Silas was based in Montreal before moving to Copper to open Pravda. He has traveled worldwide, and some of his favorite bars are Russian vodka bars. He tried to open a tea shop after spending time in Taiwan, but found teetotalers too fussy and too slow to sip their tea. To make up for a lack of profits, he added an alcoholic iced tea bar to the store, and discovered that liquor is quicker. He plans on opening a series of theme bars – the next will be an Irish pub across the lake from Pravda, which he hopes to open in November.

Kimberly Nicoletti can be reached at (970) 668-3998 ext. 245 or by e-mail at knicoletti@summitdaily.com.

Russia built its empire on vodka, but there was a time when vodka wasn’t associated with the region. Ironically, it was before the country adopted Christianity.

Monks distilled the first vodka, or “bread wine,” in the Kremlin in the mid 15th century. Before the monks’ merry-making, vodka was used strictly as a miracle-working medicine, taken in half-teaspoon doses combined with herbs, or consumed only to mark the birth of a child, a military victory or a funeral.

In the 15th century, vodka production and consumption increased or decreased, depending on the rulers’ temperament. In 1533, Czar Ivan IV built the first tavern, but restricted its use to Holy Week, Christmas and Dmitry’s Saturday. (He might have earned his nickname of Ivan “the Terrible” by building taverns, then not allowing people to drink in them.)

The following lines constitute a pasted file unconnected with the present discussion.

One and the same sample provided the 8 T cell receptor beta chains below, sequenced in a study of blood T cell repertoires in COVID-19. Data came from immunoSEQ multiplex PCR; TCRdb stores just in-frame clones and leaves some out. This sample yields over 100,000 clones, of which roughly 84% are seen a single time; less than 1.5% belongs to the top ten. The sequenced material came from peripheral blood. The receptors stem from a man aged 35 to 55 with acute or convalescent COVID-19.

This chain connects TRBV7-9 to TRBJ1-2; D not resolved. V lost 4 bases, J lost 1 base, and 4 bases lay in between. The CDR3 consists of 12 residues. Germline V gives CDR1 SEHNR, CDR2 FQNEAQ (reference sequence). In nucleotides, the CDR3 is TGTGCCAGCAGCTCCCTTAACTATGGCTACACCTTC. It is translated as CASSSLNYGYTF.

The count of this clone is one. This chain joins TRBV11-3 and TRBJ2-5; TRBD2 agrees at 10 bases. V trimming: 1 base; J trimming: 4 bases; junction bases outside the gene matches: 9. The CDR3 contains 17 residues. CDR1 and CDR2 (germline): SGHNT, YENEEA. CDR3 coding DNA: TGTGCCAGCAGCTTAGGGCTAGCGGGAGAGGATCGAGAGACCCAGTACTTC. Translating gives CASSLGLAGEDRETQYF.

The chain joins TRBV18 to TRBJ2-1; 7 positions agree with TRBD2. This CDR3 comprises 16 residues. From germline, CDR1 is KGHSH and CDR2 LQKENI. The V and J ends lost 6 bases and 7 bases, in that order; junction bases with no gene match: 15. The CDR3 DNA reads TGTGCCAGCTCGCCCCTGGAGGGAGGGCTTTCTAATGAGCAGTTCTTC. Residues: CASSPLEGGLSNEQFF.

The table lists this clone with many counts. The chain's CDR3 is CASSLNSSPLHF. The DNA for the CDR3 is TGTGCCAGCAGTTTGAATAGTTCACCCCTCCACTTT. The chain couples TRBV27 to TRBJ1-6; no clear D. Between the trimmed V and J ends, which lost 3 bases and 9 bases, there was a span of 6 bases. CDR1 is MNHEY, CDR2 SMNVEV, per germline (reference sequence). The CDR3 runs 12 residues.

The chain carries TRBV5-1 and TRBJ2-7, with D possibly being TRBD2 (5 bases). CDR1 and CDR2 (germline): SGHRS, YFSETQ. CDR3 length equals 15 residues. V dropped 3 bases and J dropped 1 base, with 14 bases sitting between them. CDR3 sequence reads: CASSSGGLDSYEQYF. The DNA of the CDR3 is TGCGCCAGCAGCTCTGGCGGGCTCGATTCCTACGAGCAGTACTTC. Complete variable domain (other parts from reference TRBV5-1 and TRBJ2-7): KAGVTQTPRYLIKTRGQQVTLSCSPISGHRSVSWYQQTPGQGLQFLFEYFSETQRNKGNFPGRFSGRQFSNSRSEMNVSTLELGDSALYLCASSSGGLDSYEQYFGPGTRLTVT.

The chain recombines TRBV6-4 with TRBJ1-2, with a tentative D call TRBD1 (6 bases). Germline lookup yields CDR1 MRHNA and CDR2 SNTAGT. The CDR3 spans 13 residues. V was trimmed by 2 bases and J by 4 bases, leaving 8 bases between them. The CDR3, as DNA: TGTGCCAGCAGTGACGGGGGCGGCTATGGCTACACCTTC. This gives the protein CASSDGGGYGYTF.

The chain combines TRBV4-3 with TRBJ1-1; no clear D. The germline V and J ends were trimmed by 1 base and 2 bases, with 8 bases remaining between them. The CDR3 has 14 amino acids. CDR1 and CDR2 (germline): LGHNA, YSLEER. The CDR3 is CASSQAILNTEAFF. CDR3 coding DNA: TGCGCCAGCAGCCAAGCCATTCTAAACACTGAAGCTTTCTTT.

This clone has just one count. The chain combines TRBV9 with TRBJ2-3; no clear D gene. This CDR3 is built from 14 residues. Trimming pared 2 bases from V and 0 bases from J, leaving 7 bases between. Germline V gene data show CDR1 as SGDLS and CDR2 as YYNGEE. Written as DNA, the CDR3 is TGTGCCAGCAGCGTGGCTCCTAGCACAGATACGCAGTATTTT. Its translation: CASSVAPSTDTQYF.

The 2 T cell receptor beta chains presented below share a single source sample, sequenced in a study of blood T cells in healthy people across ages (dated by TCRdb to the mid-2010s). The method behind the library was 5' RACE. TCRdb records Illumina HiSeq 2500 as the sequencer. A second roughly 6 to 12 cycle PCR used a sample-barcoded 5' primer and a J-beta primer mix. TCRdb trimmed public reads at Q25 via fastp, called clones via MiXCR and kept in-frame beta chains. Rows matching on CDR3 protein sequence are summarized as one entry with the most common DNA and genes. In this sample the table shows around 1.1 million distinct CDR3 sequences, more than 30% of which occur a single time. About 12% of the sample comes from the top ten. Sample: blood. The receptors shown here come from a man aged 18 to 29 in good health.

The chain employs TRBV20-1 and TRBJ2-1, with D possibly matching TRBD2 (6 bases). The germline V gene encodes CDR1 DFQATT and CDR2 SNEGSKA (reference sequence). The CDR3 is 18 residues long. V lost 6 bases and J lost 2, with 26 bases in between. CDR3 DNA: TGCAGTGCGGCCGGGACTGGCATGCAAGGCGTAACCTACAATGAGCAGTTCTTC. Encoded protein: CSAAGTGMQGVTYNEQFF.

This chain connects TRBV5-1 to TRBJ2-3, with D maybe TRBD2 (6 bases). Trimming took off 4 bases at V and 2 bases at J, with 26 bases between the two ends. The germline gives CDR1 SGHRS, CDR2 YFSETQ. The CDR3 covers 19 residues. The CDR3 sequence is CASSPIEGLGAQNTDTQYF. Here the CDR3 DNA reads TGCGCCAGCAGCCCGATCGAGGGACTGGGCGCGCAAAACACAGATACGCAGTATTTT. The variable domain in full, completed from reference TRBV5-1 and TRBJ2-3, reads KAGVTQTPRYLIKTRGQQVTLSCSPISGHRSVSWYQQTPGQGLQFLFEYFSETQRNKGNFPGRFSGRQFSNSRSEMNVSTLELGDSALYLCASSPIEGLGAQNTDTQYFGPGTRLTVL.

The building and banning of taverns alternated throughout the centuries, but one thing was fairly consistent: The state had a monopoly on vodka production, which financed the country’s growth and national defense.

The Russian Empire really learned about the power of vodka during Peter the Great’s rule in 1721. He had a reputation of being able to drink 36 large mugs of wine in a day, and under his rule, people learned to drink with reckless abandon. Every nobleman had his own brand of vodka, and it was considered prestigious to house an assortment of infused vodkas, from apple to zest.

The drunkenness came to a halt during World War I, when a “dry law” attempted to keep army recruits sober enough to fight. When the Bolsheviks stole power in 1917, they extended the prohibition on ideological grounds, arguing the czarist state had kept subjects docile by liberally distributing vodka. Vladimir Lenin, a teetotaler himself, saw alcoholism as a disease that would keep the Russian people from moving “forward” to communism.

By the 1920s, about a third of all households illegally distilled alcohol, and the average urban family spent 14 percent of its income on alcohol, according to Stephen White, who wrote “Russia Goes Dry.”

In the 1930s, the strength of vodka spiked from 20 percent to its natural level of 40 percent. Within a decade, more shops sold alcohol than meat, fruit and vegetables combined, and by World War II, soldiers received two cups of vodka daily to keep their spirits high – so to speak.

The Pravda Vodka Bar salutes those soldiers with a huge landscape poster, mounted on one of its red walls.